“What [Quasimodo] loved above all else in the maternal edifice, that which aroused his soul, and made it open its poor wings, which it kept so miserably folded in its cavern, that which sometimes rendered him even happy, was the bells.” –Victor Hugo, The Hunchback of Notre Dame
Recently the nave of Notre Dame was the site of a unique meet-and-greet as a handful of fresh Parisian residents were on hand to say hello to their new neighbors. To celebrate the church’s 850th birthday, nine freshly-cast bells are being installed to bring the cathedral back to a former audible glory it hasn’t seen since the 17th century.
As charming as it is today to be within earshot of the towers as they bellow out their tones, apparently what we’ve been hearing is a faint echo of what listeners enjoyed centuries ago. The two large belfries originally held a total of ten bells—twice as many as today–which allowed for a melodic range and harmonic richness worthy of the building that housed them.
But the storm of the 1789 French Revolution would tear through much of religious France, reducing 80% of the country’s bells to molten metal bound for cannon molds. Notre Dame wasn’t spared; nine of its ten bells suffered the same fate. Its largest, a 14-ton bourdon cast in 1686 and named Emmanuel, was dismantled from the south tower but luckily never destroyed. Napoleon would replace it once the revolutionary dust finally settled, in 1802.
Later Napoleon III, always keen on completing his uncle’s unfinished business, ordered 4 small bells for the north tower to accompany the sole survivor Emmanuel. This 1856 configuration is the one we’ve come to know today; it chimed to mark the end of World War I, to celebrate the liberation of Paris from the Nazis in 1944, and to honor of the victims of 9/11. But despite having garnered their own historical significance, the four bells are made of a low quality metal which produces a weak sound and discordant harmonies, making them some of the most out-of-tune bells in France. They were also never properly tuned to Emmanuel, and with only five notes available the melodic possibilities were limited.
Church officials saw the 850th anniversary as an occasion to put things right, musically speaking, by ordering a set of bells to faithfully mimic the cathedral’s pre-Revolution sound. Eight of them were created in northern France following medieval techniques: a mixture of 78% copper and 22% tin was melted in a furnace of wood and coal, which was then poured into traditional molds made of clay, horse droppings and goat hair. (Photos courtesy of Notre Dame’s website)
Once cooled, the old-school objects benefited from some 21st century tweaking in the form of computerized analysis to ensure proper tuning. Each bell represents a note of the F# major scale, spanning more than an octave, allowing the church to sing just about any tune it wishes. The largest of them will join Emmanuel in the south tower; the other eight will ring nearby in the north tower.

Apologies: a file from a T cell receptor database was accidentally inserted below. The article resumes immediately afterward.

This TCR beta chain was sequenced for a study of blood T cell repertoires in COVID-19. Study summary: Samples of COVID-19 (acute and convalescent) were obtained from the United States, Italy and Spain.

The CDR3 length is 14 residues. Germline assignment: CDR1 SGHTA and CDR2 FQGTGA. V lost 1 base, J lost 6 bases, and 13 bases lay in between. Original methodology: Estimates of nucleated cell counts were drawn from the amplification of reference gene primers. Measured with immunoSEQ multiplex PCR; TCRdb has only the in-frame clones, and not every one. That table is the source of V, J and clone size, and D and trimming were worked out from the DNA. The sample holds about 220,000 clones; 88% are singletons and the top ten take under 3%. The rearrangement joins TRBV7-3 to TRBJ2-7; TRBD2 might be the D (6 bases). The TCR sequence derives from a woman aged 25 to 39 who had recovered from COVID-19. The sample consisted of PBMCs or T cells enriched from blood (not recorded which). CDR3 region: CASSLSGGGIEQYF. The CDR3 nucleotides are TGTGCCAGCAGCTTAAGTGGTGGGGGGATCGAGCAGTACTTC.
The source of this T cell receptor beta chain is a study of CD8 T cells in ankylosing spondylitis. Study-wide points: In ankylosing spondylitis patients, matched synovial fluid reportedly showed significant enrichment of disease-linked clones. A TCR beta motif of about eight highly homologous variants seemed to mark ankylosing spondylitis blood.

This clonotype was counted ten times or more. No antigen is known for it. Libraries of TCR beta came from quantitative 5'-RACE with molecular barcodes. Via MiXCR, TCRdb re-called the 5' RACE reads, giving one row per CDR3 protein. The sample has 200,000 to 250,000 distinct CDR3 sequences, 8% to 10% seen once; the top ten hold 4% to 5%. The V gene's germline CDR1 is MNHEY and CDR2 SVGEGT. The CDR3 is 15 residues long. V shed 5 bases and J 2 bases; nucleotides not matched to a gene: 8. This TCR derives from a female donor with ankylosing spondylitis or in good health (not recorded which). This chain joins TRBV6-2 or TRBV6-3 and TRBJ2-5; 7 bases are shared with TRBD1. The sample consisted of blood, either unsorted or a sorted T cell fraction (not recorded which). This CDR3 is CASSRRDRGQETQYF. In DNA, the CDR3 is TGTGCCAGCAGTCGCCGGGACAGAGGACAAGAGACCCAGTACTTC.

Each bell was named after and dedicated to various saints and prominent Christians, including “Maurice” in honor of Archbishop Maurice de Sully who laid Notre Dame’s first stone in 1163. Unique hand-crafted ornaments were added to each and include various symbols and religious phrases. Among my favorite details are a band of medieval-looking keys, and a faint floor plan of the cathedral itself:
I spend most of my free time wrapped up in the history of Paris, pouring over photos and anecdotes, ingesting dates and names, scanning and dog-earing pages. The number of noteworthy events is as staggering as it is humbling, and it always leads to an inevitable question: How does my life fit into this history, if at all? I often wonder if I’ll ever be lucky enough to witness something chronicle-worthy, to hitch my little mortal wagon to one of those moments and ride it into the history books.
As I circled around these new bells I felt like I was doing just that. I observed them from afar and up close; I touched them as if I were touching the distant future and ancient past at the same time. I even rapped my knuckles on a few, coaxing out deep even tones that swelled up softly from beneath the commotion of the crowd. I tried to get my head around it: the vibrations I was producing with my hand would be washing over the streets and stones of Paris for the next…who knows, three hundred years? Five hundred?
By then they’ll probably be known as the “Historic Bells of Notre Dame”, installed way back in the 21st century. And maybe a handful of future Parisians will think back to those sepia-stained antique days of 2013, imagining what it would’ve been like to be there in person, to be one of the lucky few to make them sing with the rap of a mortal knuckle. For once, it’ll be a historical footnote I won’t need an old photo or anecdote to remember.
The bells are scheduled to ring out across the city for the first time on March 23rd. You can bet I’ll be there to listen to them, and you can bet there won’t be a hunchback in the crowd any happier than this one.